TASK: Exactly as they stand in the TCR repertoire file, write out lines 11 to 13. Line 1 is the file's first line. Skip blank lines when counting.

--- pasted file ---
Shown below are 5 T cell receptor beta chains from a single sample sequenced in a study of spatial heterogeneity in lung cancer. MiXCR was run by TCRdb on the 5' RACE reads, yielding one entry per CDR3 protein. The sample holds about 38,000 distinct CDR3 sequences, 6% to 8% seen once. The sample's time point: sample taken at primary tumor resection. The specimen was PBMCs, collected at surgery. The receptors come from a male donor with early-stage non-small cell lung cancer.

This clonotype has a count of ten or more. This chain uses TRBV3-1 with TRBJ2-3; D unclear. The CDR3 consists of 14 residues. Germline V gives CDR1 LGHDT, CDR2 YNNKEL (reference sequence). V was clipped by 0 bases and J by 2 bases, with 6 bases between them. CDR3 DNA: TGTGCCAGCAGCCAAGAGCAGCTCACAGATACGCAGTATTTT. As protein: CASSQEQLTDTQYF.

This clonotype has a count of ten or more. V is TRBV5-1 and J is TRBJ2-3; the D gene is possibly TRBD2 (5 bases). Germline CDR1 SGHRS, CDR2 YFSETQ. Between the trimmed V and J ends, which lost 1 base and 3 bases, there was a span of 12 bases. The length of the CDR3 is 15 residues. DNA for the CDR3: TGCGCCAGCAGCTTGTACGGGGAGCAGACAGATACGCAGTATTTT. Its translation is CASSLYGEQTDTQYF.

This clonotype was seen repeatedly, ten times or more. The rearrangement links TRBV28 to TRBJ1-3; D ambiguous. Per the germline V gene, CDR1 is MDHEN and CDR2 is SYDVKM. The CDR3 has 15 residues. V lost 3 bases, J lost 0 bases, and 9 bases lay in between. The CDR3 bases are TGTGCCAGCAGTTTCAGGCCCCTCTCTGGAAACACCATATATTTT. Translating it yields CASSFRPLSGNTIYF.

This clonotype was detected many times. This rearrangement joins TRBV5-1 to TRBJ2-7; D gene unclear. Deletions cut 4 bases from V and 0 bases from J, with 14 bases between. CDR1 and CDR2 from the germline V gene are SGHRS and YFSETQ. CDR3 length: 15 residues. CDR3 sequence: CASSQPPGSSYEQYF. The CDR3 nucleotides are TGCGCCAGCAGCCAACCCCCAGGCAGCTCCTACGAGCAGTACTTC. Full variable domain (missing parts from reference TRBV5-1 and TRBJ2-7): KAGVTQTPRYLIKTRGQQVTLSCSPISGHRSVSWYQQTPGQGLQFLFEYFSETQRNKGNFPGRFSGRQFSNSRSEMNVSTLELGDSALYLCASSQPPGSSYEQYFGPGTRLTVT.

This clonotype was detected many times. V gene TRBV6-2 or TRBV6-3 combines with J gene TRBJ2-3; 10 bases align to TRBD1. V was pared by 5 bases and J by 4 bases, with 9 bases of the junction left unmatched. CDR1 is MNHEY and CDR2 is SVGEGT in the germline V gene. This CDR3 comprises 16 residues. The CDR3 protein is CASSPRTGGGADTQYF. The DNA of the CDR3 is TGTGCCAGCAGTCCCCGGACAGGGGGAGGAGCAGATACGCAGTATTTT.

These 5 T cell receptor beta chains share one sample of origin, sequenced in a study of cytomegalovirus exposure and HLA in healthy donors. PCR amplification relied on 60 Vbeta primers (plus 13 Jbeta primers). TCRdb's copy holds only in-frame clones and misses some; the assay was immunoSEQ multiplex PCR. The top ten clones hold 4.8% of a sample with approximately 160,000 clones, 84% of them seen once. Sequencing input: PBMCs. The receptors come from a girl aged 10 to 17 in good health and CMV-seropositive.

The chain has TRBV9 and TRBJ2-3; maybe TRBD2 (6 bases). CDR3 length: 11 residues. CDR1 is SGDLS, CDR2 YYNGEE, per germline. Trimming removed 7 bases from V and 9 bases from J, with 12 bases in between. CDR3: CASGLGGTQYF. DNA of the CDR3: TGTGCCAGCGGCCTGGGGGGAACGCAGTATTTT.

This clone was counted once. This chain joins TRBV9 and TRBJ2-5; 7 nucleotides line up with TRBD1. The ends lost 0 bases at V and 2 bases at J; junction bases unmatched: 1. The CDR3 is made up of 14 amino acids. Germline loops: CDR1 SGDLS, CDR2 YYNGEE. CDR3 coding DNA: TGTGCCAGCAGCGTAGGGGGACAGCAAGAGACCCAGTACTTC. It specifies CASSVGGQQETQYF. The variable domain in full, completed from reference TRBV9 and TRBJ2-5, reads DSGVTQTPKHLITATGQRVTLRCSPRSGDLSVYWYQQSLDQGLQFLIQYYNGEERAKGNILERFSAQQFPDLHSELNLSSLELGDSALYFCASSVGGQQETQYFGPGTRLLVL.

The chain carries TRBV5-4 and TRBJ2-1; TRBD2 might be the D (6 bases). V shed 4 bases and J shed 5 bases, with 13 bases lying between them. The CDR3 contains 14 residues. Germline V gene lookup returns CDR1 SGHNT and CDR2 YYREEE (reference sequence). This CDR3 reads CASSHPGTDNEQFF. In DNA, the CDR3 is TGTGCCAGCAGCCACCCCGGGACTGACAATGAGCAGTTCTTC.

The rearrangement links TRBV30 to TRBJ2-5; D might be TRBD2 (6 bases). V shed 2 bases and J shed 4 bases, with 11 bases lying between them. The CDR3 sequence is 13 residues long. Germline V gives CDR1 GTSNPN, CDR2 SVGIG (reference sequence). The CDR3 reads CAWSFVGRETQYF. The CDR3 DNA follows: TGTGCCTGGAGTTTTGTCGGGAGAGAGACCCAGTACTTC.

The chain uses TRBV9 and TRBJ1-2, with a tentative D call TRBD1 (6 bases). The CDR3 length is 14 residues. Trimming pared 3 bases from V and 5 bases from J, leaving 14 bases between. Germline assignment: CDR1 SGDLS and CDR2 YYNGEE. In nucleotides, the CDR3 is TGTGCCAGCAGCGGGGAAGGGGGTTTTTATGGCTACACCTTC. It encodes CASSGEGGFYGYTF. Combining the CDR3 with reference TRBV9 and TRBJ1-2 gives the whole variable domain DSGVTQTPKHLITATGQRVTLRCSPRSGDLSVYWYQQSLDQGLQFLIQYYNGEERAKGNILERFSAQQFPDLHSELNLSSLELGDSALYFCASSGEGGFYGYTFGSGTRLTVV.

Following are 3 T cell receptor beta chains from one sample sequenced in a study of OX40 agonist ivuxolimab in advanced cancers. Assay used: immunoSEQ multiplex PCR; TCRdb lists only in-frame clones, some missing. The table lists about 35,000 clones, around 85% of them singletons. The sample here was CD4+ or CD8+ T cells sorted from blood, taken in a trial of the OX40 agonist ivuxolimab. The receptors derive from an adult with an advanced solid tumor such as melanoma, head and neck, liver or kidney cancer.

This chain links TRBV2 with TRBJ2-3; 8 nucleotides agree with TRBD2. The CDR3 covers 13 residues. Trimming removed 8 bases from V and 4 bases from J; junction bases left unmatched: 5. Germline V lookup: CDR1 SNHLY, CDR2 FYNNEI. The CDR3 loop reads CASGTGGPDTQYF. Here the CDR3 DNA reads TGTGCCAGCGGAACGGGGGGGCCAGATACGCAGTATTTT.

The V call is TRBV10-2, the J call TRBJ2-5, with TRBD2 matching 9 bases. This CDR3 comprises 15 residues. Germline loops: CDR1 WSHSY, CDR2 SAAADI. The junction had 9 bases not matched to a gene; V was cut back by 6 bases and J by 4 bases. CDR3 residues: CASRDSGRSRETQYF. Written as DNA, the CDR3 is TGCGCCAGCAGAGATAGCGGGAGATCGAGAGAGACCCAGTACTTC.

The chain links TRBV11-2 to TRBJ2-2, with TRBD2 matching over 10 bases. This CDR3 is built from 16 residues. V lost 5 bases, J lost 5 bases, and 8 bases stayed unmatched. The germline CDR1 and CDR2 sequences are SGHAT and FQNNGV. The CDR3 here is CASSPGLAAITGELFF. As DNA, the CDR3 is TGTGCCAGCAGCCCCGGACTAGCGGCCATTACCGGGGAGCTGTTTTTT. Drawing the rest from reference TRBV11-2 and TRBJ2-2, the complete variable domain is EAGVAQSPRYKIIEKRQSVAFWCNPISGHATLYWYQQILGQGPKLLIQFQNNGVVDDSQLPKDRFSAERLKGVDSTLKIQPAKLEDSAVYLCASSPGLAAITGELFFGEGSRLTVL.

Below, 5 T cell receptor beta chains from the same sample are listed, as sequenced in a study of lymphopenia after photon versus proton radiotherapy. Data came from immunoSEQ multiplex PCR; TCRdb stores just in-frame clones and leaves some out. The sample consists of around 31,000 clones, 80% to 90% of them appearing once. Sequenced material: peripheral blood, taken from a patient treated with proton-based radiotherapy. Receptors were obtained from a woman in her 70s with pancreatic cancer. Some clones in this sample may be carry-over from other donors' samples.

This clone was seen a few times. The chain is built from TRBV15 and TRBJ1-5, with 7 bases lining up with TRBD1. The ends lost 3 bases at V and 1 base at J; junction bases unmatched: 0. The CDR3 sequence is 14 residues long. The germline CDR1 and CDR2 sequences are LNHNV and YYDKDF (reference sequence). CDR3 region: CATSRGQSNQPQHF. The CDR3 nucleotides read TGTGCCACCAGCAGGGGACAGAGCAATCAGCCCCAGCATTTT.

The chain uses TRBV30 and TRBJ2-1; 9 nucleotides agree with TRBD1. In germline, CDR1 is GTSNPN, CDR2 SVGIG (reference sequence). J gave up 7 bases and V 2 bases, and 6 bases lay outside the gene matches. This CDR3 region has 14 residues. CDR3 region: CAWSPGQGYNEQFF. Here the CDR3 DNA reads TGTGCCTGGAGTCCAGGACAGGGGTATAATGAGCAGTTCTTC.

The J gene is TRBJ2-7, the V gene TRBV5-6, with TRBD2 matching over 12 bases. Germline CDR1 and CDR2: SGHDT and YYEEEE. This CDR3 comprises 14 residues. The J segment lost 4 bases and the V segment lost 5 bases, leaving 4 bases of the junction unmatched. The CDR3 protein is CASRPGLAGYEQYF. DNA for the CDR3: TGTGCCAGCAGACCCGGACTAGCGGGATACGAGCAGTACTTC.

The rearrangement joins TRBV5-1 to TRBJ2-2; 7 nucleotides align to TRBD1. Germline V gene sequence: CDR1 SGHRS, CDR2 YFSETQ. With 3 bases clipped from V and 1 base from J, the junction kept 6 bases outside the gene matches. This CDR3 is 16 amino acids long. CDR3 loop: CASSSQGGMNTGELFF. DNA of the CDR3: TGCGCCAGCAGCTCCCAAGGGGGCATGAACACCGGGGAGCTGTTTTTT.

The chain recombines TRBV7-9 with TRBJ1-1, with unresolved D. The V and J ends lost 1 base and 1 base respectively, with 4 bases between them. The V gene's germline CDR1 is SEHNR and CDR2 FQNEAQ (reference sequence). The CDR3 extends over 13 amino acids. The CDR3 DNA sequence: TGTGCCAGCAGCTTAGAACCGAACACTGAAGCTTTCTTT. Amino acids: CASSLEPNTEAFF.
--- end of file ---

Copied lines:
The rearrangement links TRBV30 to TRBJ2-5; D might be TRBD2 (6 bases). V shed 2 bases and J shed 4 bases, with 11 bases lying between them. The CDR3 sequence is 13 residues long. Germline V gives CDR1 GTSNPN, CDR2 SVGIG (reference sequence). The CDR3 reads CAWSFVGRETQYF. The CDR3 DNA follows: TGTGCCTGGAGTTTTGTCGGGAGAGAGACCCAGTACTTC.

The chain uses TRBV9 and TRBJ1-2, with a tentative D call TRBD1 (6 bases). The CDR3 length is 14 residues. Trimming pared 3 bases from V and 5 bases from J, leaving 14 bases between. Germline assignment: CDR1 SGDLS and CDR2 YYNGEE. In nucleotides, the CDR3 is TGTGCCAGCAGCGGGGAAGGGGGTTTTTATGGCTACACCTTC. It encodes CASSGEGGFYGYTF. Combining the CDR3 with reference TRBV9 and TRBJ1-2 gives the whole variable domain DSGVTQTPKHLITATGQRVTLRCSPRSGDLSVYWYQQSLDQGLQFLIQYYNGEERAKGNILERFSAQQFPDLHSELNLSSLELGDSALYFCASSGEGGFYGYTFGSGTRLTVV.

Following are 3 T cell receptor beta chains from one sample sequenced in a study of OX40 agonist ivuxolimab in advanced cancers. Assay used: immunoSEQ multiplex PCR; TCRdb lists only in-frame clones, some missing. The table lists about 35,000 clones, around 85% of them singletons. The sample here was CD4+ or CD8+ T cells sorted from blood, taken in a trial of the OX40 agonist ivuxolimab. The receptors derive from an adult with an advanced solid tumor such as melanoma, head and neck, liver or kidney cancer.